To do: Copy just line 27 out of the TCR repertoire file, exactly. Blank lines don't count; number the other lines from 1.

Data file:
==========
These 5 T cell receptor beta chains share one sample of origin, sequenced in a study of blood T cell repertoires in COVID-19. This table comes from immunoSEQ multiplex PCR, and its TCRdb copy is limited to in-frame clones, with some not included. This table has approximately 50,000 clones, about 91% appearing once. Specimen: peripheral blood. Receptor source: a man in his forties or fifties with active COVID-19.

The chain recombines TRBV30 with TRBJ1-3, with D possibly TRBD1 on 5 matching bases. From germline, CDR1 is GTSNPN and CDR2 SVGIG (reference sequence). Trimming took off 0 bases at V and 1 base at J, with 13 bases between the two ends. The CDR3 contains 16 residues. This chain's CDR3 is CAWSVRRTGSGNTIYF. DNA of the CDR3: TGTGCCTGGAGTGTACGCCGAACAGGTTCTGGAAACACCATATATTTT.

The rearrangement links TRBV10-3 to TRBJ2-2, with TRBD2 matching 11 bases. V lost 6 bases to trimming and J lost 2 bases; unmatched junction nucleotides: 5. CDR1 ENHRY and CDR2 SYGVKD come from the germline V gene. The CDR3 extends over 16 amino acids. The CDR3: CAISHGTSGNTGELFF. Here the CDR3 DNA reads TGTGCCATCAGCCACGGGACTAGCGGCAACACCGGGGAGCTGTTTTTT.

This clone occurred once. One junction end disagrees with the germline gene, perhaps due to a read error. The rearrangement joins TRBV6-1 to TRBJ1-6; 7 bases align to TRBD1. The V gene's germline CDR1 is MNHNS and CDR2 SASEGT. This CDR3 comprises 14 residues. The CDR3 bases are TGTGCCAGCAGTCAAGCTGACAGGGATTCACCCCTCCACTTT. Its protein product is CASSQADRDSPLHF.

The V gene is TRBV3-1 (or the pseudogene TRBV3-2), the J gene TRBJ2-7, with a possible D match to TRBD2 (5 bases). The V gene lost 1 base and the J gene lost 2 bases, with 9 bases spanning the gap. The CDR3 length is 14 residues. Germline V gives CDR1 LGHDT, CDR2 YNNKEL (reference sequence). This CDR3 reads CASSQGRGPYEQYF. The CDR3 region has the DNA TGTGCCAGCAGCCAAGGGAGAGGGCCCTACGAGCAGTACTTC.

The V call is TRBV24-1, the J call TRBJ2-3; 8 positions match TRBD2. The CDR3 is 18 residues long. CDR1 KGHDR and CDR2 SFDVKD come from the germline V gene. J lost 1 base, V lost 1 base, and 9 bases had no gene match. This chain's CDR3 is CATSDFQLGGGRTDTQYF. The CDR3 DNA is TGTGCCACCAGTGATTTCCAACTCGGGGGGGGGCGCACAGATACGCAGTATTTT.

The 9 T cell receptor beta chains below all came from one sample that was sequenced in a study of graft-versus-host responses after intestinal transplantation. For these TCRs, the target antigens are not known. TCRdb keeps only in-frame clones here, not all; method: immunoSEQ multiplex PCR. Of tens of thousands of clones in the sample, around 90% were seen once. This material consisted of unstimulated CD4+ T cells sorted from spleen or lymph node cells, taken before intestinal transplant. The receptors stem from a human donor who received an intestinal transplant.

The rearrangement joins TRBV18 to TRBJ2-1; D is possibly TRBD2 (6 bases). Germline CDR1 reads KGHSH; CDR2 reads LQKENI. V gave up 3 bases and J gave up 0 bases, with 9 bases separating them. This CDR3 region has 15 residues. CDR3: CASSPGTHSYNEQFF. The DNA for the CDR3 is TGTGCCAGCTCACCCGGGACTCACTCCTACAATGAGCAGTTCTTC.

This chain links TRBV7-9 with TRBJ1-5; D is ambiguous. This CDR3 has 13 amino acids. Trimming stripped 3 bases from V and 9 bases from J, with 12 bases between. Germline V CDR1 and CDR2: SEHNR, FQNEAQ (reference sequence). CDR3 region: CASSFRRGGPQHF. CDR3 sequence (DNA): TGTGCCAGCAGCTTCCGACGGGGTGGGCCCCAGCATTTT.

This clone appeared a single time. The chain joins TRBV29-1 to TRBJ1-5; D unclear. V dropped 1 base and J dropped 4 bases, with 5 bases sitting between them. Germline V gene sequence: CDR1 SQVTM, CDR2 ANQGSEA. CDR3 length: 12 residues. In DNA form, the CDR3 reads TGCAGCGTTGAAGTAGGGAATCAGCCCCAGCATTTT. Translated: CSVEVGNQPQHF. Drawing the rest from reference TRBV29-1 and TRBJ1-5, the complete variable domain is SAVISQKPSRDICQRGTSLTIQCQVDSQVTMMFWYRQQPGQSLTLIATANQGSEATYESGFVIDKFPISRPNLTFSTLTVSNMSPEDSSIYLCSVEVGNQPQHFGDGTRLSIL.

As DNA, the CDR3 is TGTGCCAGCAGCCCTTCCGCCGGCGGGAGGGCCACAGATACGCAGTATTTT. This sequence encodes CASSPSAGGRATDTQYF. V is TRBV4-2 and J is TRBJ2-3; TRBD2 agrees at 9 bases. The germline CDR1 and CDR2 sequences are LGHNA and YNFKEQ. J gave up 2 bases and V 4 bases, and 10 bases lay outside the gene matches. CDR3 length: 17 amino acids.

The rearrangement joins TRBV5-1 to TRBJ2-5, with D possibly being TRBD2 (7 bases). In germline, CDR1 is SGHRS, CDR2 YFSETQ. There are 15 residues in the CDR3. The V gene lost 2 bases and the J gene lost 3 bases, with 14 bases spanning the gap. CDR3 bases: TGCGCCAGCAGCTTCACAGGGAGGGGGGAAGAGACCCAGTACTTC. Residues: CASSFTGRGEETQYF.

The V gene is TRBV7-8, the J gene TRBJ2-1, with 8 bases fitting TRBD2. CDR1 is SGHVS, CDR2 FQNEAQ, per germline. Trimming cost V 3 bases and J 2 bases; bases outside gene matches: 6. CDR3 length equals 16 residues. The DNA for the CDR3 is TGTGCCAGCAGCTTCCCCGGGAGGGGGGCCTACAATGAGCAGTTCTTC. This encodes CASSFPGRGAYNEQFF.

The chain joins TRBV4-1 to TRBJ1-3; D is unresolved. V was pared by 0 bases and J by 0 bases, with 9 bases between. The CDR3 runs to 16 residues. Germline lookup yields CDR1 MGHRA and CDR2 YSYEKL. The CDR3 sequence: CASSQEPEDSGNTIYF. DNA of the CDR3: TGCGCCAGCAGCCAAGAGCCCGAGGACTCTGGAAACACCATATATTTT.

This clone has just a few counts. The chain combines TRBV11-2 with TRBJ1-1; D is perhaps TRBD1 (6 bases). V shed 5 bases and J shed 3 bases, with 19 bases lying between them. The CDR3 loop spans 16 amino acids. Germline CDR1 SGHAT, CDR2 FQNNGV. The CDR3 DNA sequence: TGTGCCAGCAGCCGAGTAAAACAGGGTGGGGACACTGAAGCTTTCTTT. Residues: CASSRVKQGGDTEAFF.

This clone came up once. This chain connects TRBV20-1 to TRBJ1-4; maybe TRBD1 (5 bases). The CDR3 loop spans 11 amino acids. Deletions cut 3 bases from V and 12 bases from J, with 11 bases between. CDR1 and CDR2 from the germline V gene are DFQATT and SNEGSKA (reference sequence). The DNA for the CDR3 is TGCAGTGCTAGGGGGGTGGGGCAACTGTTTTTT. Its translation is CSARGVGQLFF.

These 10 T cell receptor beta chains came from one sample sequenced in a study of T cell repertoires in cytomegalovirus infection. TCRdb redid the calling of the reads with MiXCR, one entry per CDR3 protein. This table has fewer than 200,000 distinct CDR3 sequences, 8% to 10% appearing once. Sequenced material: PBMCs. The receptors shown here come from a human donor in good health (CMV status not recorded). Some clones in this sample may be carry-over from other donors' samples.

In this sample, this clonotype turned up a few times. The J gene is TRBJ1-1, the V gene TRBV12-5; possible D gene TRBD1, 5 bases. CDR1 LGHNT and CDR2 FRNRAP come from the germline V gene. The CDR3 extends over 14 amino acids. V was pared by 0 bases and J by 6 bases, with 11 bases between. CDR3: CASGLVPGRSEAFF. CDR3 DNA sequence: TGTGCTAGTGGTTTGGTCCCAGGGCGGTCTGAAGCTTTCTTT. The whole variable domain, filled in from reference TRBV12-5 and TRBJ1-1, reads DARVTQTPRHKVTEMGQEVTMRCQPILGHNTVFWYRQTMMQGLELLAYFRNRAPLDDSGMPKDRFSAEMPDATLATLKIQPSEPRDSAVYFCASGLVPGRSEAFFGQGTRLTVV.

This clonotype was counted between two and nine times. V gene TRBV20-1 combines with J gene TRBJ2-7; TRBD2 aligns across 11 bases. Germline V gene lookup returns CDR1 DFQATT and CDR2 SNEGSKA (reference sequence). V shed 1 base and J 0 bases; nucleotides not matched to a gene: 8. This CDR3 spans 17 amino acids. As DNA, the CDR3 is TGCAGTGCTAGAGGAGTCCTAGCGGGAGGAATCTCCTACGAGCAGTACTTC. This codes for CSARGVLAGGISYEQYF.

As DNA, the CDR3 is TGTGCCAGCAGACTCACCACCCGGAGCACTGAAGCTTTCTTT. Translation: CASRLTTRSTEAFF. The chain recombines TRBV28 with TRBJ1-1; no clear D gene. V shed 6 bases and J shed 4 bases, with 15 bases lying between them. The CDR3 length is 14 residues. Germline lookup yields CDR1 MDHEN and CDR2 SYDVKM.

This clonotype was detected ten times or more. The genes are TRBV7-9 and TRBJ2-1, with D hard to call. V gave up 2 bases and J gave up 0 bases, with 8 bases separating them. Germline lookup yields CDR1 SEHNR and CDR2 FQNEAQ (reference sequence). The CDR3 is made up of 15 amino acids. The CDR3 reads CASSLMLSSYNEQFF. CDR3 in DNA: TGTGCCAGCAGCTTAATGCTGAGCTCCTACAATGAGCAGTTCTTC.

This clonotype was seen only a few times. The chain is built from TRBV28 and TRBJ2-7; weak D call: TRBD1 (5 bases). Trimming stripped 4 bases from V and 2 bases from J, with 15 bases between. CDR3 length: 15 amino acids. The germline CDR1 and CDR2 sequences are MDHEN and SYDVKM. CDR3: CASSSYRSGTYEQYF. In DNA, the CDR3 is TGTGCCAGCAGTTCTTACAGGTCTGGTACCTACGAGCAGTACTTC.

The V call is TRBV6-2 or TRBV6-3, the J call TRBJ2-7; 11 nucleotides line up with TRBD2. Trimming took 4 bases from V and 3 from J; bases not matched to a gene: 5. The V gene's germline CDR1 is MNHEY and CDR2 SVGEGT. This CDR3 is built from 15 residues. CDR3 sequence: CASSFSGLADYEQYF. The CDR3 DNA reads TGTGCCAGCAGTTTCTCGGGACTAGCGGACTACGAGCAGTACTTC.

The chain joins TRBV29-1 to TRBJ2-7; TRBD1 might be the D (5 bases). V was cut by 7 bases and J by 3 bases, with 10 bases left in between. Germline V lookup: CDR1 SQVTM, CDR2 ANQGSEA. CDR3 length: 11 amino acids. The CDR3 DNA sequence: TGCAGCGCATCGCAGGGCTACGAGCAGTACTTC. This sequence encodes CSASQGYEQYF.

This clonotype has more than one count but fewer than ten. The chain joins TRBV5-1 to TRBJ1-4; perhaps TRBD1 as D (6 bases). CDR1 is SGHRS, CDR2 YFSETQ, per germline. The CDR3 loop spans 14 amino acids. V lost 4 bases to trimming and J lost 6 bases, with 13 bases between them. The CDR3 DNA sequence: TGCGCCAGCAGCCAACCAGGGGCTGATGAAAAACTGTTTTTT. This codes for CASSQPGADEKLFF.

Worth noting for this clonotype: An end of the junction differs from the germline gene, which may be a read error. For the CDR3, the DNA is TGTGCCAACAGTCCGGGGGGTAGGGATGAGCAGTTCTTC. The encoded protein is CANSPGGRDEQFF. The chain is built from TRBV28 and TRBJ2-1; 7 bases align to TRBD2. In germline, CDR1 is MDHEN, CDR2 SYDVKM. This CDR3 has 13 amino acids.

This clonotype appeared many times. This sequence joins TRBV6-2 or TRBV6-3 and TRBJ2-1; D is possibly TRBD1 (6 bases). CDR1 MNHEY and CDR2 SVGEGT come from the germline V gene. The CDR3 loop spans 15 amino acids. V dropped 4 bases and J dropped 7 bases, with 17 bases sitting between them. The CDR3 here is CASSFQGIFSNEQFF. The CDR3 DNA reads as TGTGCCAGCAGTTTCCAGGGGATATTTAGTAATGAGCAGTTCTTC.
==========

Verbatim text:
This clonotype appeared many times. This sequence joins TRBV6-2 or TRBV6-3 and TRBJ2-1; D is possibly TRBD1 (6 bases). CDR1 MNHEY and CDR2 SVGEGT come from the germline V gene. The CDR3 loop spans 15 amino acids. V dropped 4 bases and J dropped 7 bases, with 17 bases sitting between them. The CDR3 here is CASSFQGIFSNEQFF. The CDR3 DNA reads as TGTGCCAGCAGTTTCCAGGGGATATTTAGTAATGAGCAGTTCTTC.